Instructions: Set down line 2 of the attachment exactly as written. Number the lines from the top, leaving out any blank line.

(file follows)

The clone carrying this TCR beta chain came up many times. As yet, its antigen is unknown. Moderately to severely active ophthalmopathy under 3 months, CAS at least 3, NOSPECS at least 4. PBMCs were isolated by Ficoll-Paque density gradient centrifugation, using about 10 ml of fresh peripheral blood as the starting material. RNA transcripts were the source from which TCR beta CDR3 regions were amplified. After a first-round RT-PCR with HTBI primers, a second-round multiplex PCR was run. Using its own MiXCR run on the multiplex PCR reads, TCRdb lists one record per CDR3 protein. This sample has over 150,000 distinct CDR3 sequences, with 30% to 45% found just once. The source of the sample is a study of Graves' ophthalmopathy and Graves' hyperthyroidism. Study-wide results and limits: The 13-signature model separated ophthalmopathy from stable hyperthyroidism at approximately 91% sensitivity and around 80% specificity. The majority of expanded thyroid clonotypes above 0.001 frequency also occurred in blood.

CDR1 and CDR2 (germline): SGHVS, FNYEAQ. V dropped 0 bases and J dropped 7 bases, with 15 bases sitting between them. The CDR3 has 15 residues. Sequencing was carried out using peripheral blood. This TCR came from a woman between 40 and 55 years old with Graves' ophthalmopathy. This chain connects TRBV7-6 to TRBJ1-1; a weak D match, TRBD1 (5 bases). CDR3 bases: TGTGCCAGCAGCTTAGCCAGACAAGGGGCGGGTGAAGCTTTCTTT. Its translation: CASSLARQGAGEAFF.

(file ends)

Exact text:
CDR1 and CDR2 (germline): SGHVS, FNYEAQ. V dropped 0 bases and J dropped 7 bases, with 15 bases sitting between them. The CDR3 has 15 residues. Sequencing was carried out using peripheral blood. This TCR came from a woman between 40 and 55 years old with Graves' ophthalmopathy. This chain connects TRBV7-6 to TRBJ1-1; a weak D match, TRBD1 (5 bases). CDR3 bases: TGTGCCAGCAGCTTAGCCAGACAAGGGGCGGGTGAAGCTTTCTTT. Its translation: CASSLARQGAGEAFF.